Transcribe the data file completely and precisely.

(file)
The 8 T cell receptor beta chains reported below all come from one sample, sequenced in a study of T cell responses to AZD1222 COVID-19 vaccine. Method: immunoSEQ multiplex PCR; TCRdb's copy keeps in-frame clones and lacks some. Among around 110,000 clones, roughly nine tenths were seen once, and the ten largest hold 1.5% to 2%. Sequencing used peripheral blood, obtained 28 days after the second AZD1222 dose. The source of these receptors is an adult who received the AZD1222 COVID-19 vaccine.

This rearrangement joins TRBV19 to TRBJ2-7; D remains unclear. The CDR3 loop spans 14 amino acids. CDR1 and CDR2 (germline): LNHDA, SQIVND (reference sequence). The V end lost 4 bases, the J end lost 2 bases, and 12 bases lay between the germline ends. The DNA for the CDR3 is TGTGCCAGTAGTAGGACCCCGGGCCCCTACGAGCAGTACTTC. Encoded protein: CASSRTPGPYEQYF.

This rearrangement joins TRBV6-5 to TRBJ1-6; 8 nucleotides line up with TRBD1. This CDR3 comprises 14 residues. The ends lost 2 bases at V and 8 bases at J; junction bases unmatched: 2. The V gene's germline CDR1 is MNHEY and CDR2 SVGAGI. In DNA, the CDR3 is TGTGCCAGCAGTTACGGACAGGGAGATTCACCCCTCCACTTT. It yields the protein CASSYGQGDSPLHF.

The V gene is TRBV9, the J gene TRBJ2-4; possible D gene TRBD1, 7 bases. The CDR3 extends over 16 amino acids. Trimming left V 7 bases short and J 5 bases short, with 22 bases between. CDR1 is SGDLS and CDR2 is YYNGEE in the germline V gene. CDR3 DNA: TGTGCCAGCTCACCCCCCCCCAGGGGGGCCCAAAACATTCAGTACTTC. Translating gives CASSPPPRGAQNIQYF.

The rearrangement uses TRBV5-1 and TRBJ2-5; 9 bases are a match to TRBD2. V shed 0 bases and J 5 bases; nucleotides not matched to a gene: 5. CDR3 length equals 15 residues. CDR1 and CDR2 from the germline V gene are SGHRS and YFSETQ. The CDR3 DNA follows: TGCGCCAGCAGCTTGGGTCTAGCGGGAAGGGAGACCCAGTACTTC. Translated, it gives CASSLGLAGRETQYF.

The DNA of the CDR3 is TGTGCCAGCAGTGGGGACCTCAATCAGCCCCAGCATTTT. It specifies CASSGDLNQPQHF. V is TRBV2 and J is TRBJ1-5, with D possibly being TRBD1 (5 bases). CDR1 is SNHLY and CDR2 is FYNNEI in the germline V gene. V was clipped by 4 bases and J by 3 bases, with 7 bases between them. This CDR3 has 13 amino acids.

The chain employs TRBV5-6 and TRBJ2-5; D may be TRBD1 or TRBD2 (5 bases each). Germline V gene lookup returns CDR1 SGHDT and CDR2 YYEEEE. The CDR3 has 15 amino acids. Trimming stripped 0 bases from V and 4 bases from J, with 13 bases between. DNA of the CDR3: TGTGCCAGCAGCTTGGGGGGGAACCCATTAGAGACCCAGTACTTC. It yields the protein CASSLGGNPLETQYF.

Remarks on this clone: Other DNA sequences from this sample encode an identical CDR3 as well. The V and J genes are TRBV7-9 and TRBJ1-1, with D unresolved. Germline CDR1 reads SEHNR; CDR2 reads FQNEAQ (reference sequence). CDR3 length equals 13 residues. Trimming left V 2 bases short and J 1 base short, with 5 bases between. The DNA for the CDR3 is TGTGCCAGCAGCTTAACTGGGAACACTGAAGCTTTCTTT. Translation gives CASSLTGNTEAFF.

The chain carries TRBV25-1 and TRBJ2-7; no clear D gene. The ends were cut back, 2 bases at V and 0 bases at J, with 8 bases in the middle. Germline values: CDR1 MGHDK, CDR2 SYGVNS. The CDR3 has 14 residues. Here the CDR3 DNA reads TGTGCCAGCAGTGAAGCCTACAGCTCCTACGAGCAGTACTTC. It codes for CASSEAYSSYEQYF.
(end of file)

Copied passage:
The 8 T cell receptor beta chains reported below all come from one sample, sequenced in a study of T cell responses to AZD1222 COVID-19 vaccine. Method: immunoSEQ multiplex PCR; TCRdb's copy keeps in-frame clones and lacks some. Among around 110,000 clones, roughly nine tenths were seen once, and the ten largest hold 1.5% to 2%. Sequencing used peripheral blood, obtained 28 days after the second AZD1222 dose. The source of these receptors is an adult who received the AZD1222 COVID-19 vaccine.

This rearrangement joins TRBV19 to TRBJ2-7; D remains unclear. The CDR3 loop spans 14 amino acids. CDR1 and CDR2 (germline): LNHDA, SQIVND (reference sequence). The V end lost 4 bases, the J end lost 2 bases, and 12 bases lay between the germline ends. The DNA for the CDR3 is TGTGCCAGTAGTAGGACCCCGGGCCCCTACGAGCAGTACTTC. Encoded protein: CASSRTPGPYEQYF.

This rearrangement joins TRBV6-5 to TRBJ1-6; 8 nucleotides line up with TRBD1. This CDR3 comprises 14 residues. The ends lost 2 bases at V and 8 bases at J; junction bases unmatched: 2. The V gene's germline CDR1 is MNHEY and CDR2 SVGAGI. In DNA, the CDR3 is TGTGCCAGCAGTTACGGACAGGGAGATTCACCCCTCCACTTT. It yields the protein CASSYGQGDSPLHF.

The V gene is TRBV9, the J gene TRBJ2-4; possible D gene TRBD1, 7 bases. The CDR3 extends over 16 amino acids. Trimming left V 7 bases short and J 5 bases short, with 22 bases between. CDR1 is SGDLS and CDR2 is YYNGEE in the germline V gene. CDR3 DNA: TGTGCCAGCTCACCCCCCCCCAGGGGGGCCCAAAACATTCAGTACTTC. Translating gives CASSPPPRGAQNIQYF.

The rearrangement uses TRBV5-1 and TRBJ2-5; 9 bases are a match to TRBD2. V shed 0 bases and J 5 bases; nucleotides not matched to a gene: 5. CDR3 length equals 15 residues. CDR1 and CDR2 from the germline V gene are SGHRS and YFSETQ. The CDR3 DNA follows: TGCGCCAGCAGCTTGGGTCTAGCGGGAAGGGAGACCCAGTACTTC. Translated, it gives CASSLGLAGRETQYF.

The DNA of the CDR3 is TGTGCCAGCAGTGGGGACCTCAATCAGCCCCAGCATTTT. It specifies CASSGDLNQPQHF. V is TRBV2 and J is TRBJ1-5, with D possibly being TRBD1 (5 bases). CDR1 is SNHLY and CDR2 is FYNNEI in the germline V gene. V was clipped by 4 bases and J by 3 bases, with 7 bases between them. This CDR3 has 13 amino acids.

The chain employs TRBV5-6 and TRBJ2-5; D may be TRBD1 or TRBD2 (5 bases each). Germline V gene lookup returns CDR1 SGHDT and CDR2 YYEEEE. The CDR3 has 15 amino acids. Trimming stripped 0 bases from V and 4 bases from J, with 13 bases between. DNA of the CDR3: TGTGCCAGCAGCTTGGGGGGGAACCCATTAGAGACCCAGTACTTC. It yields the protein CASSLGGNPLETQYF.

Remarks on this clone: Other DNA sequences from this sample encode an identical CDR3 as well. The V and J genes are TRBV7-9 and TRBJ1-1, with D unresolved. Germline CDR1 reads SEHNR; CDR2 reads FQNEAQ (reference sequence). CDR3 length equals 13 residues. Trimming left V 2 bases short and J 1 base short, with 5 bases between. The DNA for the CDR3 is TGTGCCAGCAGCTTAACTGGGAACACTGAAGCTTTCTTT. Translation gives CASSLTGNTEAFF.

The chain carries TRBV25-1 and TRBJ2-7; no clear D gene. The ends were cut back, 2 bases at V and 0 bases at J, with 8 bases in the middle. Germline values: CDR1 MGHDK, CDR2 SYGVNS. The CDR3 has 14 residues. Here the CDR3 DNA reads TGTGCCAGCAGTGAAGCCTACAGCTCCTACGAGCAGTACTTC. It codes for CASSEAYSSYEQYF.